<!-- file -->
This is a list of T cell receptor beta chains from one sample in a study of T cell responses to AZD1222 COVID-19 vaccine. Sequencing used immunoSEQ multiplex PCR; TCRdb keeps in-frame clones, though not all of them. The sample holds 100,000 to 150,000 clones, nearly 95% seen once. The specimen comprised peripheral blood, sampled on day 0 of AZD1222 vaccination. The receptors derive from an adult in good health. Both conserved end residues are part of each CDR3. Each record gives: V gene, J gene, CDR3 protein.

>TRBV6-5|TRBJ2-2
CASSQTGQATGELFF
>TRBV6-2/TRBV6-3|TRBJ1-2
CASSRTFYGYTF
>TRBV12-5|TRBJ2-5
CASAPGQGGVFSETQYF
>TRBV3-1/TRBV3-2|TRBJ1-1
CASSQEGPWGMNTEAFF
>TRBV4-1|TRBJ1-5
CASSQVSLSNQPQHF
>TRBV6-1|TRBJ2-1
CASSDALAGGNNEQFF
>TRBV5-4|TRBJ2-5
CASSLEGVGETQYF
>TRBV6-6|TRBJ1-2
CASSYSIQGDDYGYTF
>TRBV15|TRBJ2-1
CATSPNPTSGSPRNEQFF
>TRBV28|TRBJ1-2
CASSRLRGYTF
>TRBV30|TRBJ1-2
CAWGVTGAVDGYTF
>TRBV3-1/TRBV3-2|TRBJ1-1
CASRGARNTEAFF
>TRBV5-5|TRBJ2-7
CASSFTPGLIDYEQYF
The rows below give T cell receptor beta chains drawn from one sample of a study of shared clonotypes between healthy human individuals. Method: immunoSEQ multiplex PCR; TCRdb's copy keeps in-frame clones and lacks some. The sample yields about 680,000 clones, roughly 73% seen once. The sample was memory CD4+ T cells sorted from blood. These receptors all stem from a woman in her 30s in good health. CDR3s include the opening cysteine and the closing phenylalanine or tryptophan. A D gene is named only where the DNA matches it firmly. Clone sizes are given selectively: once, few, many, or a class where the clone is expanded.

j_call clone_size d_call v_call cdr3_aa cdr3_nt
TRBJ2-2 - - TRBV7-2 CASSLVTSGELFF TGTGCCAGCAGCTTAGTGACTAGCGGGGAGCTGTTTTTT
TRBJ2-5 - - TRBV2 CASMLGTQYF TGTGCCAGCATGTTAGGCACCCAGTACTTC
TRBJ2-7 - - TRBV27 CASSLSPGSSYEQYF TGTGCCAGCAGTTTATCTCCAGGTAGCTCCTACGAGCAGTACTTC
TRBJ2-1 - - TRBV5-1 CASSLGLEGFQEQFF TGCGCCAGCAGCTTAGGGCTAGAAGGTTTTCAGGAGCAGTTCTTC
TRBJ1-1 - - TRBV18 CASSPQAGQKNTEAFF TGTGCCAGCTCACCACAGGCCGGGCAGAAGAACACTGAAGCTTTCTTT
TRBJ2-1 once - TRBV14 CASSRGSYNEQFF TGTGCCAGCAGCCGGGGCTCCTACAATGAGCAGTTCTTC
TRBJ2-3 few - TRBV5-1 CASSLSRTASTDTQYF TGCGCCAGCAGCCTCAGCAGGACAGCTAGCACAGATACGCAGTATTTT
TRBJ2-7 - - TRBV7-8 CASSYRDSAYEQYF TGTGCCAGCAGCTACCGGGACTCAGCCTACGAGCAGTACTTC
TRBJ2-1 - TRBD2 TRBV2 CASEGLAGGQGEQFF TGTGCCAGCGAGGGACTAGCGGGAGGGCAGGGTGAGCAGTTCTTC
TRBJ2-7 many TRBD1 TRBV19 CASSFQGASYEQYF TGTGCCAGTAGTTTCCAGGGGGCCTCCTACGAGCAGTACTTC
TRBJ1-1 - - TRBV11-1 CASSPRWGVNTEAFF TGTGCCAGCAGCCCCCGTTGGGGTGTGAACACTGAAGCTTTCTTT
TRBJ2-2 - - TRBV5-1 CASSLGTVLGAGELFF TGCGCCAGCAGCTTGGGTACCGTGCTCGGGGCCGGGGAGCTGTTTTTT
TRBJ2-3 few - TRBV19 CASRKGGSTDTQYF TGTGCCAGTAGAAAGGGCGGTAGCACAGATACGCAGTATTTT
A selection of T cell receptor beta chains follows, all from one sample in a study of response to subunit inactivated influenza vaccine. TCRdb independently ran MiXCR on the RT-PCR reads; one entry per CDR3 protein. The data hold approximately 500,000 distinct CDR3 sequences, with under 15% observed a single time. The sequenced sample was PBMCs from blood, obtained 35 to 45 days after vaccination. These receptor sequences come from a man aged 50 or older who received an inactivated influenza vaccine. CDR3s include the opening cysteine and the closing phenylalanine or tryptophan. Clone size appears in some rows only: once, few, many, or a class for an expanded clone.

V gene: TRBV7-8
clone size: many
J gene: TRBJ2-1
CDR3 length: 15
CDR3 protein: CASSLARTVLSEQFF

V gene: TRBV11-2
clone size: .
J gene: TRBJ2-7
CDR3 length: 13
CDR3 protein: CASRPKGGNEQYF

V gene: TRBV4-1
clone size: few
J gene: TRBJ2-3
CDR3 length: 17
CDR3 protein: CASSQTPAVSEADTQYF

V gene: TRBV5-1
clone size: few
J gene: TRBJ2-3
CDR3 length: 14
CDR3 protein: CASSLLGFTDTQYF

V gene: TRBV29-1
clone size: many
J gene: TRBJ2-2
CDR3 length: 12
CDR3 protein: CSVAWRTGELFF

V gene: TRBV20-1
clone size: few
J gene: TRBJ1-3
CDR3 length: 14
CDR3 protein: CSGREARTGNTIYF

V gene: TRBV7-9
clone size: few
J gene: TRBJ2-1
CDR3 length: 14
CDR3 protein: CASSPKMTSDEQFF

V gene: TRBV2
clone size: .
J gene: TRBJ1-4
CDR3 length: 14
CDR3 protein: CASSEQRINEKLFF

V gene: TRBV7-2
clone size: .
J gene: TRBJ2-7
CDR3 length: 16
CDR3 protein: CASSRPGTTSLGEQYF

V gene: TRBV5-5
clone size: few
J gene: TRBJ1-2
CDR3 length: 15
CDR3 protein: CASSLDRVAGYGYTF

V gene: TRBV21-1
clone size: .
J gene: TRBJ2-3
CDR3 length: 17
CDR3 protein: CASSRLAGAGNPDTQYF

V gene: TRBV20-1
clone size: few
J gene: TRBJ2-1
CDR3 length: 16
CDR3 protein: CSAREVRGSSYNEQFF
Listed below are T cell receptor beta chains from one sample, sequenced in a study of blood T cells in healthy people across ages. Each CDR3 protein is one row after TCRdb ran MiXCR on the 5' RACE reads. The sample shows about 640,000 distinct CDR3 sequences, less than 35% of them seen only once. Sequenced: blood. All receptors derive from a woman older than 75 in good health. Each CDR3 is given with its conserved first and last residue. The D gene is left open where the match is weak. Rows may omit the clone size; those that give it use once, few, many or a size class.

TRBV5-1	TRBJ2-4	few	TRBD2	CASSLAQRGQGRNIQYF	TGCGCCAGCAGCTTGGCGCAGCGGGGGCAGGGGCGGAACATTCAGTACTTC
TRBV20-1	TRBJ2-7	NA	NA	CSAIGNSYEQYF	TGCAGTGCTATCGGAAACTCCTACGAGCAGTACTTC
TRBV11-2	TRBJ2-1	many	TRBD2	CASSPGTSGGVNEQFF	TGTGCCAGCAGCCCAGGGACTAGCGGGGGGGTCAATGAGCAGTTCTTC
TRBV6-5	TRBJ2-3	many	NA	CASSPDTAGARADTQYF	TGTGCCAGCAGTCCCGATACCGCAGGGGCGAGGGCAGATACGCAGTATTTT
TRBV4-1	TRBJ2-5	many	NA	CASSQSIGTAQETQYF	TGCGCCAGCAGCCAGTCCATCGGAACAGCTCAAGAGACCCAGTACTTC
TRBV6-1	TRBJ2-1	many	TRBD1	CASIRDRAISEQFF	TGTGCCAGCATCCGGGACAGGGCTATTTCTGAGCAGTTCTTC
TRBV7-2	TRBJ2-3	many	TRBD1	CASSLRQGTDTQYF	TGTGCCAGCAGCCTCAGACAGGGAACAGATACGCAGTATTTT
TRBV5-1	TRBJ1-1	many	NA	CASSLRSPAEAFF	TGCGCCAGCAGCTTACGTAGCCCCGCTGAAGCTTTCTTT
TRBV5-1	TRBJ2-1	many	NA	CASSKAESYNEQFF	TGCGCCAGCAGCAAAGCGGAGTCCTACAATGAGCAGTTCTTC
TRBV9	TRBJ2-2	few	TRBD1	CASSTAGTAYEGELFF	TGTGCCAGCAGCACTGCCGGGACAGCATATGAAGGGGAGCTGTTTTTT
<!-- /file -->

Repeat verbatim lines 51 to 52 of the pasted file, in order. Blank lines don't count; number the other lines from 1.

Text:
J gene: TRBJ2-7
CDR3 length: 13